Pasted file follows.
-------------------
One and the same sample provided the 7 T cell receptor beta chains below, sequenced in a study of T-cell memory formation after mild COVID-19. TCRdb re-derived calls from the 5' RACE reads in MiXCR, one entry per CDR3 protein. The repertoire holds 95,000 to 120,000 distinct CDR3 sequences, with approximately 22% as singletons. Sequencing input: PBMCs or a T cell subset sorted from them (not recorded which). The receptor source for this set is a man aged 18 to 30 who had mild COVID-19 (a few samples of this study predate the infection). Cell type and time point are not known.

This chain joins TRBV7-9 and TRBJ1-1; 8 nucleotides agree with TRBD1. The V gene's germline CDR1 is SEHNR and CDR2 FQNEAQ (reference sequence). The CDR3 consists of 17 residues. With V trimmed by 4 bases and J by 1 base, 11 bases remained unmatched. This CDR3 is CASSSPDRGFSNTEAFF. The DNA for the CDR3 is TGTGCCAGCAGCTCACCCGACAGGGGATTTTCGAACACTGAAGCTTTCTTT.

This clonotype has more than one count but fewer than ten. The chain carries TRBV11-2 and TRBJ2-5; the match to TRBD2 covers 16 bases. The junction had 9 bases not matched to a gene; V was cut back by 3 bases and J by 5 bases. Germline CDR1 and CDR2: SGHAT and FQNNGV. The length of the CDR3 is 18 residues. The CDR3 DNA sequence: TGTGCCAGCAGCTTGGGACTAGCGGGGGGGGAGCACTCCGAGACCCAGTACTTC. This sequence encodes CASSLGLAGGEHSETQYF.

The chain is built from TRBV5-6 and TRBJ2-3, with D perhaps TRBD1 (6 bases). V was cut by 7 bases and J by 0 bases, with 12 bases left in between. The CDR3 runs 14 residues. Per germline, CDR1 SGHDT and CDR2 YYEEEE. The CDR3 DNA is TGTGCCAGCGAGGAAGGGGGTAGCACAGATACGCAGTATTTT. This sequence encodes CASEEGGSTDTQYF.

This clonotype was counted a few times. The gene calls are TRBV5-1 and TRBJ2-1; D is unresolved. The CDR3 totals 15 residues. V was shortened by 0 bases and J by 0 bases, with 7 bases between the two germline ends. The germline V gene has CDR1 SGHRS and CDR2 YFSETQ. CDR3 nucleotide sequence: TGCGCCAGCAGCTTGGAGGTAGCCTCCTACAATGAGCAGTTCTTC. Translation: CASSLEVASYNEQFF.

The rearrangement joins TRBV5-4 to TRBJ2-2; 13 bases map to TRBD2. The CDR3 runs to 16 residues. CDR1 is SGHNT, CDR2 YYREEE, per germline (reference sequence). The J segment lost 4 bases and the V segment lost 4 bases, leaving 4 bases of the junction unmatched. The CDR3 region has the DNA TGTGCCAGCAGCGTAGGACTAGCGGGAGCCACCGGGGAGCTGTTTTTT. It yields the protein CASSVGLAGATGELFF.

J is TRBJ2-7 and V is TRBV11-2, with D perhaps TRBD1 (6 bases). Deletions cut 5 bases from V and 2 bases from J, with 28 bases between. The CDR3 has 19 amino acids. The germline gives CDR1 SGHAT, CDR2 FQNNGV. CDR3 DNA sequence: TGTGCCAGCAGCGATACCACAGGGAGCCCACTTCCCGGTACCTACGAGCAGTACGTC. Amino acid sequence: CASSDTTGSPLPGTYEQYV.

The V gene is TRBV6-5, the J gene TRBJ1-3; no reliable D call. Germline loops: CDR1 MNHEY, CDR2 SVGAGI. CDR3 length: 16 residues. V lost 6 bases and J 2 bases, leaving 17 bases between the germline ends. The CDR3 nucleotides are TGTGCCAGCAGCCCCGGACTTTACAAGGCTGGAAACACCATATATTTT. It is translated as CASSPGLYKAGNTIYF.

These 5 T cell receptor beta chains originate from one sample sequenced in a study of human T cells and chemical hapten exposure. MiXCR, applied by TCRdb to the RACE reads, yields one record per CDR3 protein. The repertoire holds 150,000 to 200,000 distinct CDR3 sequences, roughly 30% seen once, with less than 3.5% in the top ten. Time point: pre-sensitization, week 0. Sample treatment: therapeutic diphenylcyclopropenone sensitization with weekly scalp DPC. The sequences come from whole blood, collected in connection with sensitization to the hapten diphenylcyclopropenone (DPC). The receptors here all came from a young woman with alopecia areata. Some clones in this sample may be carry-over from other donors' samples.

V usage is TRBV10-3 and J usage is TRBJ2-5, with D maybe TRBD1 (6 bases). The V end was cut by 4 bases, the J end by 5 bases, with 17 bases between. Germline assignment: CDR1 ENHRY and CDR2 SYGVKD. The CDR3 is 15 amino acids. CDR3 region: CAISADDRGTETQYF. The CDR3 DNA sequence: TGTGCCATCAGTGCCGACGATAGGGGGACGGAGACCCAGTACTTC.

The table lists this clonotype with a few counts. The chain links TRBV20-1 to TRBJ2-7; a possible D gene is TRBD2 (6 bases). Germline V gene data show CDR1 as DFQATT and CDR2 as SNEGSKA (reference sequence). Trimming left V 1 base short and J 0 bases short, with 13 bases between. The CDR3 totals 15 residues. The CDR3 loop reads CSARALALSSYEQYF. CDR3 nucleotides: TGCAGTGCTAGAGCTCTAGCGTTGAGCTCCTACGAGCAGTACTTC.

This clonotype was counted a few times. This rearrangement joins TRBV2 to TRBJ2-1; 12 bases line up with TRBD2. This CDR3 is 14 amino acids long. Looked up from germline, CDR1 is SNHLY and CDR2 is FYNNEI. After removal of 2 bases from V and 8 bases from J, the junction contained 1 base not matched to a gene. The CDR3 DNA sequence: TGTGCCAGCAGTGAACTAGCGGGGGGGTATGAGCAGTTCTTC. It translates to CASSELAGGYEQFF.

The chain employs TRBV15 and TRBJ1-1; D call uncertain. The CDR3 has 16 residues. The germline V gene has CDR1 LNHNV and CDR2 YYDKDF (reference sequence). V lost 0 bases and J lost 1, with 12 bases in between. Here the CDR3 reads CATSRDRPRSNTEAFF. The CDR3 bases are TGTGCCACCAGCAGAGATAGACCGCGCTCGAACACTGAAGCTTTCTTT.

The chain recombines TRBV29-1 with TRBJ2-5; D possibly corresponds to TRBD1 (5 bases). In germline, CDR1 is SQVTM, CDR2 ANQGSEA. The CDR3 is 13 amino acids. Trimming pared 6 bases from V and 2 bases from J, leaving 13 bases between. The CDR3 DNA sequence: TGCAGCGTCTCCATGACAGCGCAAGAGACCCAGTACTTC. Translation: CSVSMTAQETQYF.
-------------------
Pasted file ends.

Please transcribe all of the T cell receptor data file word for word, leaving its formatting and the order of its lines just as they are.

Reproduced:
One and the same sample provided the 7 T cell receptor beta chains below, sequenced in a study of T-cell memory formation after mild COVID-19. TCRdb re-derived calls from the 5' RACE reads in MiXCR, one entry per CDR3 protein. The repertoire holds 95,000 to 120,000 distinct CDR3 sequences, with approximately 22% as singletons. Sequencing input: PBMCs or a T cell subset sorted from them (not recorded which). The receptor source for this set is a man aged 18 to 30 who had mild COVID-19 (a few samples of this study predate the infection). Cell type and time point are not known.

This chain joins TRBV7-9 and TRBJ1-1; 8 nucleotides agree with TRBD1. The V gene's germline CDR1 is SEHNR and CDR2 FQNEAQ (reference sequence). The CDR3 consists of 17 residues. With V trimmed by 4 bases and J by 1 base, 11 bases remained unmatched. This CDR3 is CASSSPDRGFSNTEAFF. The DNA for the CDR3 is TGTGCCAGCAGCTCACCCGACAGGGGATTTTCGAACACTGAAGCTTTCTTT.

This clonotype has more than one count but fewer than ten. The chain carries TRBV11-2 and TRBJ2-5; the match to TRBD2 covers 16 bases. The junction had 9 bases not matched to a gene; V was cut back by 3 bases and J by 5 bases. Germline CDR1 and CDR2: SGHAT and FQNNGV. The length of the CDR3 is 18 residues. The CDR3 DNA sequence: TGTGCCAGCAGCTTGGGACTAGCGGGGGGGGAGCACTCCGAGACCCAGTACTTC. This sequence encodes CASSLGLAGGEHSETQYF.

The chain is built from TRBV5-6 and TRBJ2-3, with D perhaps TRBD1 (6 bases). V was cut by 7 bases and J by 0 bases, with 12 bases left in between. The CDR3 runs 14 residues. Per germline, CDR1 SGHDT and CDR2 YYEEEE. The CDR3 DNA is TGTGCCAGCGAGGAAGGGGGTAGCACAGATACGCAGTATTTT. This sequence encodes CASEEGGSTDTQYF.

This clonotype was counted a few times. The gene calls are TRBV5-1 and TRBJ2-1; D is unresolved. The CDR3 totals 15 residues. V was shortened by 0 bases and J by 0 bases, with 7 bases between the two germline ends. The germline V gene has CDR1 SGHRS and CDR2 YFSETQ. CDR3 nucleotide sequence: TGCGCCAGCAGCTTGGAGGTAGCCTCCTACAATGAGCAGTTCTTC. Translation: CASSLEVASYNEQFF.

The rearrangement joins TRBV5-4 to TRBJ2-2; 13 bases map to TRBD2. The CDR3 runs to 16 residues. CDR1 is SGHNT, CDR2 YYREEE, per germline (reference sequence). The J segment lost 4 bases and the V segment lost 4 bases, leaving 4 bases of the junction unmatched. The CDR3 region has the DNA TGTGCCAGCAGCGTAGGACTAGCGGGAGCCACCGGGGAGCTGTTTTTT. It yields the protein CASSVGLAGATGELFF.

J is TRBJ2-7 and V is TRBV11-2, with D perhaps TRBD1 (6 bases). Deletions cut 5 bases from V and 2 bases from J, with 28 bases between. The CDR3 has 19 amino acids. The germline gives CDR1 SGHAT, CDR2 FQNNGV. CDR3 DNA sequence: TGTGCCAGCAGCGATACCACAGGGAGCCCACTTCCCGGTACCTACGAGCAGTACGTC. Amino acid sequence: CASSDTTGSPLPGTYEQYV.

The V gene is TRBV6-5, the J gene TRBJ1-3; no reliable D call. Germline loops: CDR1 MNHEY, CDR2 SVGAGI. CDR3 length: 16 residues. V lost 6 bases and J 2 bases, leaving 17 bases between the germline ends. The CDR3 nucleotides are TGTGCCAGCAGCCCCGGACTTTACAAGGCTGGAAACACCATATATTTT. It is translated as CASSPGLYKAGNTIYF.

These 5 T cell receptor beta chains originate from one sample sequenced in a study of human T cells and chemical hapten exposure. MiXCR, applied by TCRdb to the RACE reads, yields one record per CDR3 protein. The repertoire holds 150,000 to 200,000 distinct CDR3 sequences, roughly 30% seen once, with less than 3.5% in the top ten. Time point: pre-sensitization, week 0. Sample treatment: therapeutic diphenylcyclopropenone sensitization with weekly scalp DPC. The sequences come from whole blood, collected in connection with sensitization to the hapten diphenylcyclopropenone (DPC). The receptors here all came from a young woman with alopecia areata. Some clones in this sample may be carry-over from other donors' samples.

V usage is TRBV10-3 and J usage is TRBJ2-5, with D maybe TRBD1 (6 bases). The V end was cut by 4 bases, the J end by 5 bases, with 17 bases between. Germline assignment: CDR1 ENHRY and CDR2 SYGVKD. The CDR3 is 15 amino acids. CDR3 region: CAISADDRGTETQYF. The CDR3 DNA sequence: TGTGCCATCAGTGCCGACGATAGGGGGACGGAGACCCAGTACTTC.

The table lists this clonotype with a few counts. The chain links TRBV20-1 to TRBJ2-7; a possible D gene is TRBD2 (6 bases). Germline V gene data show CDR1 as DFQATT and CDR2 as SNEGSKA (reference sequence). Trimming left V 1 base short and J 0 bases short, with 13 bases between. The CDR3 totals 15 residues. The CDR3 loop reads CSARALALSSYEQYF. CDR3 nucleotides: TGCAGTGCTAGAGCTCTAGCGTTGAGCTCCTACGAGCAGTACTTC.

This clonotype was counted a few times. This rearrangement joins TRBV2 to TRBJ2-1; 12 bases line up with TRBD2. This CDR3 is 14 amino acids long. Looked up from germline, CDR1 is SNHLY and CDR2 is FYNNEI. After removal of 2 bases from V and 8 bases from J, the junction contained 1 base not matched to a gene. The CDR3 DNA sequence: TGTGCCAGCAGTGAACTAGCGGGGGGGTATGAGCAGTTCTTC. It translates to CASSELAGGYEQFF.

The chain employs TRBV15 and TRBJ1-1; D call uncertain. The CDR3 has 16 residues. The germline V gene has CDR1 LNHNV and CDR2 YYDKDF (reference sequence). V lost 0 bases and J lost 1, with 12 bases in between. Here the CDR3 reads CATSRDRPRSNTEAFF. The CDR3 bases are TGTGCCACCAGCAGAGATAGACCGCGCTCGAACACTGAAGCTTTCTTT.

The chain recombines TRBV29-1 with TRBJ2-5; D possibly corresponds to TRBD1 (5 bases). In germline, CDR1 is SQVTM, CDR2 ANQGSEA. The CDR3 is 13 amino acids. Trimming pared 6 bases from V and 2 bases from J, leaving 13 bases between. The CDR3 DNA sequence: TGCAGCGTCTCCATGACAGCGCAAGAGACCCAGTACTTC. Translation: CSVSMTAQETQYF.